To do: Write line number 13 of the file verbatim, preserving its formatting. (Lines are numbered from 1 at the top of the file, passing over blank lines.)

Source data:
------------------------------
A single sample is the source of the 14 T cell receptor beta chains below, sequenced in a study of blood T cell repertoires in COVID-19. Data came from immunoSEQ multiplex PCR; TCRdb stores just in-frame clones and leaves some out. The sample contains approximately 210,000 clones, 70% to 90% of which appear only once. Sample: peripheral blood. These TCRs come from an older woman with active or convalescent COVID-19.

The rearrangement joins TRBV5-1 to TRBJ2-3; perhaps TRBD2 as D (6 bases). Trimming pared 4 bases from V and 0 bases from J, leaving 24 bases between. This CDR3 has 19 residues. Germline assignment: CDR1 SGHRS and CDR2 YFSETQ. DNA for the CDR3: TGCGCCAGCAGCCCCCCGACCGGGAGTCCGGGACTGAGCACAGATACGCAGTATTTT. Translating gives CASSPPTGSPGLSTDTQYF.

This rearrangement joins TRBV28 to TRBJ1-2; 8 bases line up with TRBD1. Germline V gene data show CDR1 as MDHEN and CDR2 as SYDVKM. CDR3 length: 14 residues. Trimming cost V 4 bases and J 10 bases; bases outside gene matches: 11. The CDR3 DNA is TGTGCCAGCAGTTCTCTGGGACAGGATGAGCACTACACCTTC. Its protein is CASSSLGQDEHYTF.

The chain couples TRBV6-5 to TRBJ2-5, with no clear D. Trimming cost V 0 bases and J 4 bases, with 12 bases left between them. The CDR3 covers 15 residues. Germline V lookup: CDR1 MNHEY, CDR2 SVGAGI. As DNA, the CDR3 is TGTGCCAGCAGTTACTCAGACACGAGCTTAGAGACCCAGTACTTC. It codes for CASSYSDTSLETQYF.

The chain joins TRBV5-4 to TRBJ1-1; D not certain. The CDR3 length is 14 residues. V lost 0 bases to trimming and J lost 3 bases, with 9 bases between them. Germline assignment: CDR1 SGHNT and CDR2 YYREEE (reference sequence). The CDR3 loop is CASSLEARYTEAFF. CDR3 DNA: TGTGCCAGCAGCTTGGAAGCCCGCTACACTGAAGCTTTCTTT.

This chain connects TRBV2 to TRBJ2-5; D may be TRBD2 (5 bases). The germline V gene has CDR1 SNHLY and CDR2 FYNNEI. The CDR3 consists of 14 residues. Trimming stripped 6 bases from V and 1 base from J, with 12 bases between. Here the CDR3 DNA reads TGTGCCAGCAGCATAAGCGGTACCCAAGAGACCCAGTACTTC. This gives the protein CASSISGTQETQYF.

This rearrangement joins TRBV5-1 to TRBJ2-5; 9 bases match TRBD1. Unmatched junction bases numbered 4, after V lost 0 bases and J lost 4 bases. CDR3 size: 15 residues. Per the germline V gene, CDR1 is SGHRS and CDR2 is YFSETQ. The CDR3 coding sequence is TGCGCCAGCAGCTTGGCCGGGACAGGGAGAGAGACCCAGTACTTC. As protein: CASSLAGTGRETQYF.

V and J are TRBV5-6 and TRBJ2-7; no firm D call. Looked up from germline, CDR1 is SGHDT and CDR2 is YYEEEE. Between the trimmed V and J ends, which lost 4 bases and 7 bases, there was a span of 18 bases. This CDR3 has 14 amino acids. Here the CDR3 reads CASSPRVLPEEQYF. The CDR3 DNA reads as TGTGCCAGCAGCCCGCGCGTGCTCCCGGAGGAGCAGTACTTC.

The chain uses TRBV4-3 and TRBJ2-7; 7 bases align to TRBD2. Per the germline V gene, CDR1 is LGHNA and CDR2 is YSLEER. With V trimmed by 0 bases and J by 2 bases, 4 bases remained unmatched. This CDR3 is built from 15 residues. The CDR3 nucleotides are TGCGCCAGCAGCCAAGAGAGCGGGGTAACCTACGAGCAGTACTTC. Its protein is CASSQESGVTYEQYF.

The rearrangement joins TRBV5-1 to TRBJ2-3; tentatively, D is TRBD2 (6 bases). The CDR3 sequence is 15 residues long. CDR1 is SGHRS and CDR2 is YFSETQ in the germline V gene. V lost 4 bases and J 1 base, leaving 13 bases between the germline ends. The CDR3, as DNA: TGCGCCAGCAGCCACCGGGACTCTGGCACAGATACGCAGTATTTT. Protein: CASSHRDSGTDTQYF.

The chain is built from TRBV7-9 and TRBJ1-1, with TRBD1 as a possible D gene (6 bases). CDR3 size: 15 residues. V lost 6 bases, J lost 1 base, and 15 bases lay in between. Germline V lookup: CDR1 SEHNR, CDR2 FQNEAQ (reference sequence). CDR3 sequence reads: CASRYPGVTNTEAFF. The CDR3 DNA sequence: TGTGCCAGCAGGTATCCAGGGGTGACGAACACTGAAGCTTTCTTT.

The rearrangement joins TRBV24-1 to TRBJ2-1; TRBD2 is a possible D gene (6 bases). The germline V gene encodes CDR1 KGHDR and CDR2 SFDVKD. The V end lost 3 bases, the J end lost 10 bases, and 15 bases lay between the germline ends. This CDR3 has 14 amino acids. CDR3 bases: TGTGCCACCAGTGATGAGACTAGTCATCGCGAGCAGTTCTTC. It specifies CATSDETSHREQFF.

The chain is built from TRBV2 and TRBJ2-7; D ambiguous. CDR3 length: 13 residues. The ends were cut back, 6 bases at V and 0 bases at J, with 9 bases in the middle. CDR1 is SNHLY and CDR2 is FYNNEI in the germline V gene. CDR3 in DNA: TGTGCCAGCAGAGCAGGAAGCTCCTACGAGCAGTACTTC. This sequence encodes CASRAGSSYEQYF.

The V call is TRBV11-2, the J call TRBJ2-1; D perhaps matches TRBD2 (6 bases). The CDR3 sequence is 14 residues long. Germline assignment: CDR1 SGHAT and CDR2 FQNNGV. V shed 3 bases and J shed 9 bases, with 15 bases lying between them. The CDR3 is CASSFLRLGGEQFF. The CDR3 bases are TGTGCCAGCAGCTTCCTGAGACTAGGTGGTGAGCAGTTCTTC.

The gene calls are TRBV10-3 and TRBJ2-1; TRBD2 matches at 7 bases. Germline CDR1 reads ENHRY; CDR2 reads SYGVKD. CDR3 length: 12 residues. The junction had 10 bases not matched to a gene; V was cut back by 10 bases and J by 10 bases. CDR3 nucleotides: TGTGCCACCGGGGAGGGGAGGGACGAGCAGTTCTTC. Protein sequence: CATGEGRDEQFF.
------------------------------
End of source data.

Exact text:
The chain is built from TRBV2 and TRBJ2-7; D ambiguous. CDR3 length: 13 residues. The ends were cut back, 6 bases at V and 0 bases at J, with 9 bases in the middle. CDR1 is SNHLY and CDR2 is FYNNEI in the germline V gene. CDR3 in DNA: TGTGCCAGCAGAGCAGGAAGCTCCTACGAGCAGTACTTC. This sequence encodes CASRAGSSYEQYF.